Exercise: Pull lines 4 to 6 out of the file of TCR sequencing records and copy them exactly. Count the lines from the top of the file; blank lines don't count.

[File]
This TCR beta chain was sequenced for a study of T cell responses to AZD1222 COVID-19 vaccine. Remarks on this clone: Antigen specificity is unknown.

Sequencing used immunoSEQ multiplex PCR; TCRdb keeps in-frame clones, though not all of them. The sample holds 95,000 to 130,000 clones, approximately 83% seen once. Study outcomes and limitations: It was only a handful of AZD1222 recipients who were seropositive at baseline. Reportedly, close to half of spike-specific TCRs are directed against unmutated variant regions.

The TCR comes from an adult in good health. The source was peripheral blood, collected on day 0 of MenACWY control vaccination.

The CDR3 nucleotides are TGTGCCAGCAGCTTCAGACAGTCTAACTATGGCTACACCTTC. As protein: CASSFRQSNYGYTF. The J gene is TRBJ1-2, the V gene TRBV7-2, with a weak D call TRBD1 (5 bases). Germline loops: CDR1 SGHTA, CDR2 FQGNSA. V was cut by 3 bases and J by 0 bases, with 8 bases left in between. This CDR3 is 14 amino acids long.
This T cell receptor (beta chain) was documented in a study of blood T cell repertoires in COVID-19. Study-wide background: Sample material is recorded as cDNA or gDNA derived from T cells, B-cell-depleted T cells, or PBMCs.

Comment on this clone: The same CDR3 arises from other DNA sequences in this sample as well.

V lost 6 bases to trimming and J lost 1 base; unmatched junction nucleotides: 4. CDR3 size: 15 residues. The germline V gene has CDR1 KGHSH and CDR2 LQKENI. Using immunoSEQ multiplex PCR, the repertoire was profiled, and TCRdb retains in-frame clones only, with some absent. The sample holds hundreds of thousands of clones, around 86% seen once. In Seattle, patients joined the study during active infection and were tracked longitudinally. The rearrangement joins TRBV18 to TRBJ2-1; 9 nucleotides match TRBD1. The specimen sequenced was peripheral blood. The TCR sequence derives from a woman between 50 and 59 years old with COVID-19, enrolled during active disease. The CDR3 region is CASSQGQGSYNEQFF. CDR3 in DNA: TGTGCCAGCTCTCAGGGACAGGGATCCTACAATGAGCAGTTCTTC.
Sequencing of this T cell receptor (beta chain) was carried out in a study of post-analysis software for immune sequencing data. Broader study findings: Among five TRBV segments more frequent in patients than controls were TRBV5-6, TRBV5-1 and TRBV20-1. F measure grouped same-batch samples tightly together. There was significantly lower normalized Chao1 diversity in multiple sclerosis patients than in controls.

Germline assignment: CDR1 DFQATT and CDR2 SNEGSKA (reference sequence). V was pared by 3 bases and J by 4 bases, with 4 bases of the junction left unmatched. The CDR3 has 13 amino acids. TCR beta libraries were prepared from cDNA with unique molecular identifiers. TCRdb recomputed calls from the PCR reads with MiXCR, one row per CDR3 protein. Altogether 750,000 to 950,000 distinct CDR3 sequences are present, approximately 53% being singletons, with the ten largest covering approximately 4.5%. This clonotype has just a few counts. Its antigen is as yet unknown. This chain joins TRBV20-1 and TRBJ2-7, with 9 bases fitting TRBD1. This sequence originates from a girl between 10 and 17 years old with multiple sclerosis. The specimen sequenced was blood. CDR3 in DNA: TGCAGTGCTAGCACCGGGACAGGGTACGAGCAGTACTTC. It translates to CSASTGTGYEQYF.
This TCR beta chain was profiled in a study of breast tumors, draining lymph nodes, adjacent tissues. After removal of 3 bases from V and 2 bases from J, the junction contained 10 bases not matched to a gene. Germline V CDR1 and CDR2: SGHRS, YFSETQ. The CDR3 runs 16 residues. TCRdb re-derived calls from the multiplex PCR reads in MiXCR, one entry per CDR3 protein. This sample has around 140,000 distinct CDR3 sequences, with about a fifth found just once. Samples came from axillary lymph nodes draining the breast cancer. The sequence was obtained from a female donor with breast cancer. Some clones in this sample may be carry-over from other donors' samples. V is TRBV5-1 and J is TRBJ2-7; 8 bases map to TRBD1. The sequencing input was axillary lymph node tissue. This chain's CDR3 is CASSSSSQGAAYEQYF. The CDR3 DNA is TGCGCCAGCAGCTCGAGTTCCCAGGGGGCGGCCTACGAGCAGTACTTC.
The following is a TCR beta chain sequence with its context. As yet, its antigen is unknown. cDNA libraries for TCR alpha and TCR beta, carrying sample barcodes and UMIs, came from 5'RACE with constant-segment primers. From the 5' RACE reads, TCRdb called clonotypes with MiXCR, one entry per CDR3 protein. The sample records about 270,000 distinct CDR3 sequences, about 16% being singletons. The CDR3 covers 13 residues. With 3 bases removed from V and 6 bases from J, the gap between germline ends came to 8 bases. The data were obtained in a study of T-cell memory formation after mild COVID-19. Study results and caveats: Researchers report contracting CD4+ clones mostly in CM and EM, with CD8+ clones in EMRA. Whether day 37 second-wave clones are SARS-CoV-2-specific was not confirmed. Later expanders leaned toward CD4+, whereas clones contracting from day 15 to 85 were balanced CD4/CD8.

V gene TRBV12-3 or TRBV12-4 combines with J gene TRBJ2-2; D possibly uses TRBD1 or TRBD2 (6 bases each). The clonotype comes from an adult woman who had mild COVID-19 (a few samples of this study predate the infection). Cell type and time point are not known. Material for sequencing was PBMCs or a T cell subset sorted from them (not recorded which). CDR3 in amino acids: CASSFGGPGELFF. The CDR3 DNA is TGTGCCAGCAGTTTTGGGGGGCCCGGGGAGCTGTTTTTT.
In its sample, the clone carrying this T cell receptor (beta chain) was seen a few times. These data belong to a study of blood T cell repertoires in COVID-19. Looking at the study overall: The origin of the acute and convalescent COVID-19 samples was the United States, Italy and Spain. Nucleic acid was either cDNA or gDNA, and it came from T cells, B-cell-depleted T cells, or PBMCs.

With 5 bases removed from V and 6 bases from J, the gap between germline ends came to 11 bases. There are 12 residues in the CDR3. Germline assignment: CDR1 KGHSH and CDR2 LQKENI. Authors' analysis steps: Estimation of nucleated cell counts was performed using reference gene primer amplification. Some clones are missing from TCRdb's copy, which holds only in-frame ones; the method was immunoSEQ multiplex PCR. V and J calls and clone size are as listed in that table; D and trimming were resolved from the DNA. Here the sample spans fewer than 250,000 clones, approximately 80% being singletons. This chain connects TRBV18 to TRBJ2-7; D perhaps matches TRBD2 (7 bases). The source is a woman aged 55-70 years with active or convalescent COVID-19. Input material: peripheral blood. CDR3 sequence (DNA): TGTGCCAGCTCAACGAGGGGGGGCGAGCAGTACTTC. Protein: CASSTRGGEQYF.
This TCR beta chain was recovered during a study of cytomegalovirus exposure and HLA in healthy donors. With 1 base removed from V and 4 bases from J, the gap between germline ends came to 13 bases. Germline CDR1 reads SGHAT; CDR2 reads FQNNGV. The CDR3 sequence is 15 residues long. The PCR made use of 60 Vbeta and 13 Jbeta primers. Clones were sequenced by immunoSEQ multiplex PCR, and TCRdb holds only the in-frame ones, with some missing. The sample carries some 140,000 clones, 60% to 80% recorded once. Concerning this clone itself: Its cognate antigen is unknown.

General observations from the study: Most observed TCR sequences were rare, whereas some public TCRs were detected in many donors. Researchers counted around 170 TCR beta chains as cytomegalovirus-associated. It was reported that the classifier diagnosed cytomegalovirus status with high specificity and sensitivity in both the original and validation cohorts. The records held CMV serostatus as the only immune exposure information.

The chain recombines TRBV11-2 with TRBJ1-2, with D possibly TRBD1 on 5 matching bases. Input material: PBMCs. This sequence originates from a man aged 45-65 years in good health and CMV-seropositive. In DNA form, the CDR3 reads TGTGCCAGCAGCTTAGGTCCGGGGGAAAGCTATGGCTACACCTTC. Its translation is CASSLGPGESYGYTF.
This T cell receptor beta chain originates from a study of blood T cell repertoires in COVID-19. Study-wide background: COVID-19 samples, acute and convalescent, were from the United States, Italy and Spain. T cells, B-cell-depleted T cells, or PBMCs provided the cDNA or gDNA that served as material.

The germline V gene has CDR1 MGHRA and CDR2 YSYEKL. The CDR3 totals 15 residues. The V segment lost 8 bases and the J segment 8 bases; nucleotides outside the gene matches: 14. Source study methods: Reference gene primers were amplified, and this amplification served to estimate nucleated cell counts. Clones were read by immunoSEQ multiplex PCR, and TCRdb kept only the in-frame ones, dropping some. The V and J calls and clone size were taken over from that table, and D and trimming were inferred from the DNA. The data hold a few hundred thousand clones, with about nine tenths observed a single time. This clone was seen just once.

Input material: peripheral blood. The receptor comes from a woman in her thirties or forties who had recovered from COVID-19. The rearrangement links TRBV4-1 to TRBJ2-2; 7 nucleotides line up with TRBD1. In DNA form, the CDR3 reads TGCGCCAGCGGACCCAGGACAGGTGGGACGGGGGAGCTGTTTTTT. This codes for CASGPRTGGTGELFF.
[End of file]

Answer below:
The CDR3 nucleotides are TGTGCCAGCAGCTTCAGACAGTCTAACTATGGCTACACCTTC. As protein: CASSFRQSNYGYTF. The J gene is TRBJ1-2, the V gene TRBV7-2, with a weak D call TRBD1 (5 bases). Germline loops: CDR1 SGHTA, CDR2 FQGNSA. V was cut by 3 bases and J by 0 bases, with 8 bases left in between. This CDR3 is 14 amino acids long.
This T cell receptor (beta chain) was documented in a study of blood T cell repertoires in COVID-19. Study-wide background: Sample material is recorded as cDNA or gDNA derived from T cells, B-cell-depleted T cells, or PBMCs.

Comment on this clone: The same CDR3 arises from other DNA sequences in this sample as well.